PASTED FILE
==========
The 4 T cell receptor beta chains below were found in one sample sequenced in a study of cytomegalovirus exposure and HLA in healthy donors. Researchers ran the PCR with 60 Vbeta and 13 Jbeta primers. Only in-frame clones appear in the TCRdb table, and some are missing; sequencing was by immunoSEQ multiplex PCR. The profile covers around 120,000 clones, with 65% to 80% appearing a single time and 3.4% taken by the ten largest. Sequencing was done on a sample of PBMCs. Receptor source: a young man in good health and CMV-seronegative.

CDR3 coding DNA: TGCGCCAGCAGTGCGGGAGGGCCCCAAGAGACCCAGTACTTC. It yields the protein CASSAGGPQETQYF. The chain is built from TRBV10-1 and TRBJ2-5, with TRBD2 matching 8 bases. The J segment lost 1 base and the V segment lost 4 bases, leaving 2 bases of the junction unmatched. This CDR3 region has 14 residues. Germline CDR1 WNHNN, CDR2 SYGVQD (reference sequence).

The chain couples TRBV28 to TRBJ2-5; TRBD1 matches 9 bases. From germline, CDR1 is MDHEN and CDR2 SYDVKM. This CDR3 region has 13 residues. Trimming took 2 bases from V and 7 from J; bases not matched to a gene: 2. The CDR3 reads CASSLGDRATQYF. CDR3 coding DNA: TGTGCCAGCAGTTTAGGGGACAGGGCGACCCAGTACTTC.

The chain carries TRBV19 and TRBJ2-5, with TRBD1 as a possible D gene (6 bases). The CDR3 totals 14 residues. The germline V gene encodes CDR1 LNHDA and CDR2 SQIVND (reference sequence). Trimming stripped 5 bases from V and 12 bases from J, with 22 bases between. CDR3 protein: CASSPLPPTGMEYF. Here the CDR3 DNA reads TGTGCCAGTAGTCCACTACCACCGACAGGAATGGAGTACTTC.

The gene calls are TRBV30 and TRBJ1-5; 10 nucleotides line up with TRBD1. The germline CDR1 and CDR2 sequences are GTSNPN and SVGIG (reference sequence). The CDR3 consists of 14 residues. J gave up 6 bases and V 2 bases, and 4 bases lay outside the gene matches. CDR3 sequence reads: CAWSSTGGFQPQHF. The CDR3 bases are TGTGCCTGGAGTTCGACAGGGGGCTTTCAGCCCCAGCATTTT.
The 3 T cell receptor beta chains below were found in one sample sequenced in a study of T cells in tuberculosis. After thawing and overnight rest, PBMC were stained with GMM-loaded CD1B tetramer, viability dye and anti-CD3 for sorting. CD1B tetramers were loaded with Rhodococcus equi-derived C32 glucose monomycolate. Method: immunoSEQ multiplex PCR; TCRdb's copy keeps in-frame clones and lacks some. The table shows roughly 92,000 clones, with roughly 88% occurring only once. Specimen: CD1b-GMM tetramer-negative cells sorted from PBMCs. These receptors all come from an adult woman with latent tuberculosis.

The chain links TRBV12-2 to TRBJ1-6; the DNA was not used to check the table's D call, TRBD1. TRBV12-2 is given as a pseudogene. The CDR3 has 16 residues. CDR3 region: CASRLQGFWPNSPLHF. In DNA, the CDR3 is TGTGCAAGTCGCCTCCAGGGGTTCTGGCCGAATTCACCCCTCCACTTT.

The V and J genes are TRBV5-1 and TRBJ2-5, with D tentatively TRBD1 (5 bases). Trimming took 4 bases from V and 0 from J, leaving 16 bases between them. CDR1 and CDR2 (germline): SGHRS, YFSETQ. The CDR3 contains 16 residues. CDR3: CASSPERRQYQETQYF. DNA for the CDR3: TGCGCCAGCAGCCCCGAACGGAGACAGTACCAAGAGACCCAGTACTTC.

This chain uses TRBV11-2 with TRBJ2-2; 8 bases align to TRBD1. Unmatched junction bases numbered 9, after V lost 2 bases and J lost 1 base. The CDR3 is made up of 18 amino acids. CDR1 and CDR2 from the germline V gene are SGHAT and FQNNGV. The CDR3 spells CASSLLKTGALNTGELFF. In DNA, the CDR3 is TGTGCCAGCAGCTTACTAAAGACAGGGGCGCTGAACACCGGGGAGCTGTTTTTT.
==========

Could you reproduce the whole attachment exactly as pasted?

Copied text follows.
The 4 T cell receptor beta chains below were found in one sample sequenced in a study of cytomegalovirus exposure and HLA in healthy donors. Researchers ran the PCR with 60 Vbeta and 13 Jbeta primers. Only in-frame clones appear in the TCRdb table, and some are missing; sequencing was by immunoSEQ multiplex PCR. The profile covers around 120,000 clones, with 65% to 80% appearing a single time and 3.4% taken by the ten largest. Sequencing was done on a sample of PBMCs. Receptor source: a young man in good health and CMV-seronegative.

CDR3 coding DNA: TGCGCCAGCAGTGCGGGAGGGCCCCAAGAGACCCAGTACTTC. It yields the protein CASSAGGPQETQYF. The chain is built from TRBV10-1 and TRBJ2-5, with TRBD2 matching 8 bases. The J segment lost 1 base and the V segment lost 4 bases, leaving 2 bases of the junction unmatched. This CDR3 region has 14 residues. Germline CDR1 WNHNN, CDR2 SYGVQD (reference sequence).

The chain couples TRBV28 to TRBJ2-5; TRBD1 matches 9 bases. From germline, CDR1 is MDHEN and CDR2 SYDVKM. This CDR3 region has 13 residues. Trimming took 2 bases from V and 7 from J; bases not matched to a gene: 2. The CDR3 reads CASSLGDRATQYF. CDR3 coding DNA: TGTGCCAGCAGTTTAGGGGACAGGGCGACCCAGTACTTC.

The chain carries TRBV19 and TRBJ2-5, with TRBD1 as a possible D gene (6 bases). The CDR3 totals 14 residues. The germline V gene encodes CDR1 LNHDA and CDR2 SQIVND (reference sequence). Trimming stripped 5 bases from V and 12 bases from J, with 22 bases between. CDR3 protein: CASSPLPPTGMEYF. Here the CDR3 DNA reads TGTGCCAGTAGTCCACTACCACCGACAGGAATGGAGTACTTC.

The gene calls are TRBV30 and TRBJ1-5; 10 nucleotides line up with TRBD1. The germline CDR1 and CDR2 sequences are GTSNPN and SVGIG (reference sequence). The CDR3 consists of 14 residues. J gave up 6 bases and V 2 bases, and 4 bases lay outside the gene matches. CDR3 sequence reads: CAWSSTGGFQPQHF. The CDR3 bases are TGTGCCTGGAGTTCGACAGGGGGCTTTCAGCCCCAGCATTTT.
The 3 T cell receptor beta chains below were found in one sample sequenced in a study of T cells in tuberculosis. After thawing and overnight rest, PBMC were stained with GMM-loaded CD1B tetramer, viability dye and anti-CD3 for sorting. CD1B tetramers were loaded with Rhodococcus equi-derived C32 glucose monomycolate. Method: immunoSEQ multiplex PCR; TCRdb's copy keeps in-frame clones and lacks some. The table shows roughly 92,000 clones, with roughly 88% occurring only once. Specimen: CD1b-GMM tetramer-negative cells sorted from PBMCs. These receptors all come from an adult woman with latent tuberculosis.

The chain links TRBV12-2 to TRBJ1-6; the DNA was not used to check the table's D call, TRBD1. TRBV12-2 is given as a pseudogene. The CDR3 has 16 residues. CDR3 region: CASRLQGFWPNSPLHF. In DNA, the CDR3 is TGTGCAAGTCGCCTCCAGGGGTTCTGGCCGAATTCACCCCTCCACTTT.

The V and J genes are TRBV5-1 and TRBJ2-5, with D tentatively TRBD1 (5 bases). Trimming took 4 bases from V and 0 from J, leaving 16 bases between them. CDR1 and CDR2 (germline): SGHRS, YFSETQ. The CDR3 contains 16 residues. CDR3: CASSPERRQYQETQYF. DNA for the CDR3: TGCGCCAGCAGCCCCGAACGGAGACAGTACCAAGAGACCCAGTACTTC.

This chain uses TRBV11-2 with TRBJ2-2; 8 bases align to TRBD1. Unmatched junction bases numbered 9, after V lost 2 bases and J lost 1 base. The CDR3 is made up of 18 amino acids. CDR1 and CDR2 from the germline V gene are SGHAT and FQNNGV. The CDR3 spells CASSLLKTGALNTGELFF. In DNA, the CDR3 is TGTGCCAGCAGCTTACTAAAGACAGGGGCGCTGAACACCGGGGAGCTGTTTTTT.